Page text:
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Catalpa spp.: Catalpa1

Edward F. Gilman, Dennis G. Watson, Ryan W. Klein, Andrew K. Koeser, Deborah R. Hilbert, and Drew C. McLean 2


Catalpa speciosa (Northern Catalpa) grows in a loose oval, 60 feet tall in most urban locations, but occasionally grows to 90 feet. This coarse, large leaved tree spreads 50 feet and tolerates hot, dry weather, but leaves may scorch and some drop from the tree in very dry summers. Catalpa bignonioides (Southern Catalpa) is somewhat smaller reaching about 30 to 40 feet tall, leaves are arranged opposite or in whorls (speciosa leaves are opposite), and it is native and has some salt tolerance. A sunny exposure and a well-drained, moist, rich soil are preferred for best growth of catalpa but they will tolerate a range of soils from acid to calcareous. Both trees have a coarse, very open growth habit forming an irregularly-shaped crown. It is popular in older gardens and has a moderately-long life (60 years or so), but trunks on large trees often contain rot. Catalpas are very adaptable, and they are tough trees, having naturalized in many parts of the South.

Figure 1. Full Form—Catalpa spp.: Catalpa
Figure 1.  Full Form—Catalpa spp.: Catalpa
Credit: Gritta Hasing

General Information

Scientific name: Catalpa spp.

Pronunciation: kuh-TAL-puh species

Common name(s): Catalpa, Cigar tree

Family: Bignoniaceae

USDA hardiness zones: 5A through 9A (Figure 2)

Origin: there are two Catalpa spp. Native to the United States, with C. bignonioides native to Florida, Georgia, Alabama, and Mississippi, and C. speciose native along the boarders that join Arkansas, Missouri, Illinois, Indiana, Kentucky, and Tennessee

UF/IFAS Invasive Assessment Status: native

Uses: urban tolerant; reclamation; shade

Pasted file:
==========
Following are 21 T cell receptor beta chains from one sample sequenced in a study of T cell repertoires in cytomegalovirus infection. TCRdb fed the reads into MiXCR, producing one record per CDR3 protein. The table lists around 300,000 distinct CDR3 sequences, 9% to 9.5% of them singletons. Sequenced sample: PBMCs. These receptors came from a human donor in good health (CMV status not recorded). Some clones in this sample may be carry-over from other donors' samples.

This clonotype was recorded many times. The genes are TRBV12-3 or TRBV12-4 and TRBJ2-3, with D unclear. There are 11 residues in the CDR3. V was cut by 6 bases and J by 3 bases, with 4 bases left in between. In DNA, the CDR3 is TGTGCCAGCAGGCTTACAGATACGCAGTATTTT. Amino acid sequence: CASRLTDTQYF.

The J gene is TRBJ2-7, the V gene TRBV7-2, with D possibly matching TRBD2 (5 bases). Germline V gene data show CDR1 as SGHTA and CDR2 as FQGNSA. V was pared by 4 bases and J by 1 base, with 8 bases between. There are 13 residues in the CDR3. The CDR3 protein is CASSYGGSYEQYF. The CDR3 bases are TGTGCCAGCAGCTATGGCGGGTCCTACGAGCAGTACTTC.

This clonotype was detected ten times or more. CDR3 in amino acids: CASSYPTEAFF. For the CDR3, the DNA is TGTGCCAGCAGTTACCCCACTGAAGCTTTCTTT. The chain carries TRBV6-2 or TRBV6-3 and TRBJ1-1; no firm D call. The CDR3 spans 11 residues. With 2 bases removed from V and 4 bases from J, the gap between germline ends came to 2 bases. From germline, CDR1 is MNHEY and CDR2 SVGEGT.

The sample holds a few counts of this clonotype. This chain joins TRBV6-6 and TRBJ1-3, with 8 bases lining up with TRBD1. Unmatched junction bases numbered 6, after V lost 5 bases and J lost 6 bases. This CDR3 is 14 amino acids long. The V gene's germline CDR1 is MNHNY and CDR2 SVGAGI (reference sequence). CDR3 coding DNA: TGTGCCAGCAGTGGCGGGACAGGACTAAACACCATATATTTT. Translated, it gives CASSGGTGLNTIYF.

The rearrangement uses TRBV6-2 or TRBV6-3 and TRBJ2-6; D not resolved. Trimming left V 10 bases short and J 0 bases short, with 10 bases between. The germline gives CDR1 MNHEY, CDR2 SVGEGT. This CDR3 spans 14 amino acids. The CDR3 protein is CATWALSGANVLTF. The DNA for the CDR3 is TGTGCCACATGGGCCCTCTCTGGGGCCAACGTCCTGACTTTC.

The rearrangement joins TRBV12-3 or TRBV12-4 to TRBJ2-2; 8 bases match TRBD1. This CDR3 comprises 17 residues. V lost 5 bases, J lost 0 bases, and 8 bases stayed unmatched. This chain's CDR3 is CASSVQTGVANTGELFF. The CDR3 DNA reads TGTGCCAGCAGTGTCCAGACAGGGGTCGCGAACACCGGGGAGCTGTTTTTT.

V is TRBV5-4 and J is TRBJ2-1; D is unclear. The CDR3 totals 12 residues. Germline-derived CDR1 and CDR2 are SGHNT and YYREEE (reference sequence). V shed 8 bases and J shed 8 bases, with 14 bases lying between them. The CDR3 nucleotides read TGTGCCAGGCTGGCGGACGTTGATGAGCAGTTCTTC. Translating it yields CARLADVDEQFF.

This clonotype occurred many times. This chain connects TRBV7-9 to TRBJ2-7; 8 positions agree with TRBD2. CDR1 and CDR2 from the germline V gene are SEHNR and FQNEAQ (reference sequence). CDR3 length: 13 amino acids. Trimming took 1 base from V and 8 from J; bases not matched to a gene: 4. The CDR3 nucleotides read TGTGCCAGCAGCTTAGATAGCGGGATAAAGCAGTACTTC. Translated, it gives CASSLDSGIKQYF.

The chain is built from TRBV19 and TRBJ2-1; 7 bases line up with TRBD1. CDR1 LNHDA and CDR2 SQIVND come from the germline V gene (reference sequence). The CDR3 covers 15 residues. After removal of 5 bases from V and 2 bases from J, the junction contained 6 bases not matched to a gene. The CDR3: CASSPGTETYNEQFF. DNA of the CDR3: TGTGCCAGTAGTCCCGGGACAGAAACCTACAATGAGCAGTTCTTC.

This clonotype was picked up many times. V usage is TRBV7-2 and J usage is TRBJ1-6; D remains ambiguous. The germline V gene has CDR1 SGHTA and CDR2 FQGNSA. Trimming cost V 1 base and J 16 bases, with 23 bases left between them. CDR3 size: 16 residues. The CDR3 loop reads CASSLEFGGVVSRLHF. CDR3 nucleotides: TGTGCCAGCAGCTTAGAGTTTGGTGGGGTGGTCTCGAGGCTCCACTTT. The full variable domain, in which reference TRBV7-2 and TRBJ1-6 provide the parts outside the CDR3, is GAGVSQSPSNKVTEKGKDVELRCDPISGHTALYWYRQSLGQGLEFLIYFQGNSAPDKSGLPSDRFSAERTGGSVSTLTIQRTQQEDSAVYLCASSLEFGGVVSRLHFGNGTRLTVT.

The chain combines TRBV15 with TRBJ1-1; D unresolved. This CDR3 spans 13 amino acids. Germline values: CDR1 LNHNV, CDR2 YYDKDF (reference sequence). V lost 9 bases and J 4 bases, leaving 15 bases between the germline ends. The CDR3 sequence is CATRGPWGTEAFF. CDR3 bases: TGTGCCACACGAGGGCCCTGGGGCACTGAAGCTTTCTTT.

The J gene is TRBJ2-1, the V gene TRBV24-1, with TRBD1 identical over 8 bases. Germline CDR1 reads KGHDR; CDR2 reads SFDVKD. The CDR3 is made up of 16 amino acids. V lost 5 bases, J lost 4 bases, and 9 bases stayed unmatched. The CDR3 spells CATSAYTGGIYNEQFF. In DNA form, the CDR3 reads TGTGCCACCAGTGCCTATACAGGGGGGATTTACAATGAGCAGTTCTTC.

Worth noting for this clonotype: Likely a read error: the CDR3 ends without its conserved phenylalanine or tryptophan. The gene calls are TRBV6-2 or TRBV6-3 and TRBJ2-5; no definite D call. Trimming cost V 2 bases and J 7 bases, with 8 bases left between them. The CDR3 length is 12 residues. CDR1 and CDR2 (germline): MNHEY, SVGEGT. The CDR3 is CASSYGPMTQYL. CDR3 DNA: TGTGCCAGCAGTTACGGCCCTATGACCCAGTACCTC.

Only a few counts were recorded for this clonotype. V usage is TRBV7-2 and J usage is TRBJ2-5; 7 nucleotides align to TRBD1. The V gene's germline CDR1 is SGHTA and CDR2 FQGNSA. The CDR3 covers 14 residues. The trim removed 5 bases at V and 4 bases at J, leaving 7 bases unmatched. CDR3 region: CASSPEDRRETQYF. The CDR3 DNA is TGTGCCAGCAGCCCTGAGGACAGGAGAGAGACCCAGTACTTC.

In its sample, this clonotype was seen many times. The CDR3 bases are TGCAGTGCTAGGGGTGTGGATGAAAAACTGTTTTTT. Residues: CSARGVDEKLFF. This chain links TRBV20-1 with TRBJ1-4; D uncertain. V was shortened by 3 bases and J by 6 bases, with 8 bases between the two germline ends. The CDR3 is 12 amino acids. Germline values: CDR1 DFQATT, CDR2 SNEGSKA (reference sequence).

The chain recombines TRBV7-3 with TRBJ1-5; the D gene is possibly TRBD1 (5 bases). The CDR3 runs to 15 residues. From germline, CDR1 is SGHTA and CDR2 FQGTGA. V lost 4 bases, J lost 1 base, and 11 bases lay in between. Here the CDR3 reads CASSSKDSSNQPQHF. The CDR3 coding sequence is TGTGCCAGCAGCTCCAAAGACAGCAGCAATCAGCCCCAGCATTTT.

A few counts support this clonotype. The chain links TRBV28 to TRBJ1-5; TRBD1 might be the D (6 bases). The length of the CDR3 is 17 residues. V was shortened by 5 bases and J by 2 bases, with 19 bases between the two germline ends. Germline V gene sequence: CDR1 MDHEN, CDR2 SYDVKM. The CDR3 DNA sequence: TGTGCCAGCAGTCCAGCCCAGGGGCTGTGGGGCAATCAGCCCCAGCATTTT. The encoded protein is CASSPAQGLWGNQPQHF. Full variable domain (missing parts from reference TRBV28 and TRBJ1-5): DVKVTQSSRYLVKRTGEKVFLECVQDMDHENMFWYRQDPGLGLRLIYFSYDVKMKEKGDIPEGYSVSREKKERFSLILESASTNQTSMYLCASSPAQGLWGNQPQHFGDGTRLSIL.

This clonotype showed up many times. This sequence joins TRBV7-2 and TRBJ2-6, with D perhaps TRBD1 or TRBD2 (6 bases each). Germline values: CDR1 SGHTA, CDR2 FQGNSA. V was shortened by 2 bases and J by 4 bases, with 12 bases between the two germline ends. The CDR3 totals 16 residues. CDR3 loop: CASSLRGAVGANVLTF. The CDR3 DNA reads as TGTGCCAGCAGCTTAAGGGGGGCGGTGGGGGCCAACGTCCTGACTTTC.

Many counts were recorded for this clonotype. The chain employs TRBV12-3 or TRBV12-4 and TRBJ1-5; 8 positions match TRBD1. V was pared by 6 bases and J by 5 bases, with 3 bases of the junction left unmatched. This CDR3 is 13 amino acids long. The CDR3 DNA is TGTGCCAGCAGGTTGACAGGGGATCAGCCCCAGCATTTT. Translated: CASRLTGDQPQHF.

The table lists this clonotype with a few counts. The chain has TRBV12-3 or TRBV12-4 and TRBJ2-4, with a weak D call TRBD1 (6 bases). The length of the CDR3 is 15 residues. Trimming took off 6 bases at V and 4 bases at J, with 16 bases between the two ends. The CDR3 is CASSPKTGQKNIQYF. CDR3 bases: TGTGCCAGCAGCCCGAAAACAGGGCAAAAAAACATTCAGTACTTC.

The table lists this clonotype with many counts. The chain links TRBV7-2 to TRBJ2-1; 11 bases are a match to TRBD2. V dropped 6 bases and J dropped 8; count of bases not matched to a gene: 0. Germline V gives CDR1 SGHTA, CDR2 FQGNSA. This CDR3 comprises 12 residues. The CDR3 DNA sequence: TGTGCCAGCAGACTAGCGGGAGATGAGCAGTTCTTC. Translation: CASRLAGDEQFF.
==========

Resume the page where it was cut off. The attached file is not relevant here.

Figure 2. Range
Figure 2.  Range


Height: 30 to 60 feet

Spread: 20 to 50 feet

Crown uniformity: irregular

Crown shape: oval

Crown density: moderate

Growth rate: fast

Texture: coarse


Leaf arrangement: opposite/subopposite

Leaf type: simple

Leaf margin: entire

Leaf shape: ovate

Leaf venation: pinnate

Leaf type and persistence: deciduous

Leaf blade length: 5 to 12 inches

Leaf color: green on top, paler green and pubescent underneath

Fall color: yellow

Fall characteristic: not showy

Figure 3. Leaf—Catalpa spp.: Catalpa
Figure 3.  Leaf—Catalpa spp.: Catalpa


Flower color: white with orange, yellow, and purple markings

Flower characteristics: very showy; bell-shaped; emerges in clusters on 8"–12" long, branched panicles

Flowering: late spring

Figure 4. Flower—Catalpa spp.: Catalpa
Figure 4.  Flower—Catalpa spp.: Catalpa
Credit: Gary Kling


Fruit shape: elongated

Fruit length: 8 to 20 inches

Fruit covering: dry or hard; bean-like capsule

Fruit color: brown

Fruit characteristics: attracts squirrels/mammals; showy; fruit/leaves a litter problem

Figure 5. Fruit—Catalpa spp.: Catalpa
Figure 5.  Fruit—Catalpa spp.: Catalpa
Credit: Gary Kling

Trunk and Branches

Trunk/branches: branches droop; not showy; typically one trunk; no thorns

Bark: gray to reddish brown, shallowly furrowed, with scaly ridges

Pruning requirement: needed for strong structure

Breakage: resistant

Current year twig color: green, brown

Current year twig thickness: very thick

Wood specific gravity: unknown

Figure 6. Bark—Catalpa spp.: Catalpa
Figure 6.  Bark—Catalpa spp.: Catalpa
Credit: Gitta Hasing


Light requirement: full sun to partial shade

Soil tolerances: clay; sand; loam; alkaline; acidic; well-drained to occasionally wet

Drought tolerance: high

Aerosol salt tolerance: moderate


Roots: not a problem

Winter interest: no

Outstanding tree: no

Ozone sensitivity: unknown

Verticillium wilt susceptibility: susceptible